The laws on the books concerning eligibility to vote represent cases Democratic attorneys fought hard and successfully argued should be the standard for determining voter intent in past decisions, including Evan Bayh and Judge David Evrard. They can't now be heard to complain about the election laws they helped codify into Indiana's Election Code. The Democrats' attorneys, Karen Horseman and Bill Groth, did an excellent job advocating their client's position, but the law was simply not their friend in this case. I can assure you there will be no legislative attempts made by Democratic legislators to tighten up the requirements for voting; they know too well that a more exacting standard will be a trap for many an unwary voter of their political liking.

In light of today's ruling, Hamilton Superior Court Judge Steven Nation should act on motions made by White's attorneys to have the criminal charges a special prosecutor has brought against him dismissed. To put it simply, if the Democratic Party could not prove fraud in the civil proceeding, suffice it to say there is more than reasonable doubt concerning the criminal charges the special prosecutor has brought against White that arose from the same set of facts. Justice requires that the criminal case against White be disposed of promptly. It should have never been brought in the first instance.

UPDATE: The Recount Commission's Findings of Fact and Conclusions of Law have been uploaded to the Election Division's website and can be accessed here.

10 comments:

Cato said...

Time to drop the criminal case. If White didn't lose on a preponderance-of-the-evidence standard, there's no way he's going to lose on a beyond-a-reasonable doubt standard.

Proof, again, that in America, today, you can indict a ham sandwich and courts have utterly perverted what a grand jury is supposed to do.

Judges note: A grand jury, in the proper American model, is supposed to reject most cases and refuse to return indictments, not the other way 'round.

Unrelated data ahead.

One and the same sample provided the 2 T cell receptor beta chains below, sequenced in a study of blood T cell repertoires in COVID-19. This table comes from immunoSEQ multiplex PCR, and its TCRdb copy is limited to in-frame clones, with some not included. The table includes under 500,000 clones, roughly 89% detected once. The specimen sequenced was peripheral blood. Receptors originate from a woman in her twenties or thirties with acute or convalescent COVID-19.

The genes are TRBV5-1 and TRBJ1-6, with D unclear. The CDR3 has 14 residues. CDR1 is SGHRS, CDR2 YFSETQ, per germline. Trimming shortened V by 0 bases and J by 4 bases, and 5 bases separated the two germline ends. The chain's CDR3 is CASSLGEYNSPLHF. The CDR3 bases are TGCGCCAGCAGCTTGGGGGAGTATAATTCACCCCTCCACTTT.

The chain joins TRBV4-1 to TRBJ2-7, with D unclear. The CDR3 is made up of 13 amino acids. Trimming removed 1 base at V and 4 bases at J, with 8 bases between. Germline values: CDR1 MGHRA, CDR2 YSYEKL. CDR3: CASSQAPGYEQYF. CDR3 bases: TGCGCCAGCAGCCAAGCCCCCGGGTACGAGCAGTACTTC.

Paul K. Ogden said...

Cato,

Excellent post. The problem with the grand jury system is the prosecutors can pick and choose what evidence to present. If they want to indictment someone, they just leave out exculpatory evidence and testimony.

Paul K. Ogden said...

I wonder if Jim Shella, Ann Delaney and Mike McDaniel will ea a big helping of crow on the air on Friday's IWIR?

Advance Indiana said...

No, They'll just say he got lucky and got off on a technicality. Ann DeLaney speaks with such a forked tongue. She argues the complete opposite when the shoe is on the foot and one of her favorite Democrats like Evan Bayh is being poked in the eye with the law.

Paul K. Ogden said...

Yeah, I get a kick out of that "technicality" argument. Don't they realize the whole arguments against him are based on a technicality?"

Advance Indiana said...

There are so many laws on our books that you could prosecute virtually every American at one point or on a technical violation.

Cato said...

When the laws are so numerous, every man is a criminal. - Many

More law, less justice. - Cicero

Let's hope this experience with inflexible authority has cured White of any right-wing leanings.

varangianguard said...

I would have said some really snarky stuff, but I just can't be any funnier than the theatre that has been Charlie White himself.

And, you guys are proud to stand with him? Hmm.

Paul K. Ogden said...

Varan,

The law is the law is the law is the law.

Apparently you believe the law should apply differently if the person is unpopular. I don't belive that.

varangianguard said...

You misunderstand me, Paul. I don't care as much abot the case as I do about what a buffoon that Charlie White appears to be. And here in Indiana, THAT is who gets on the ballot? Really?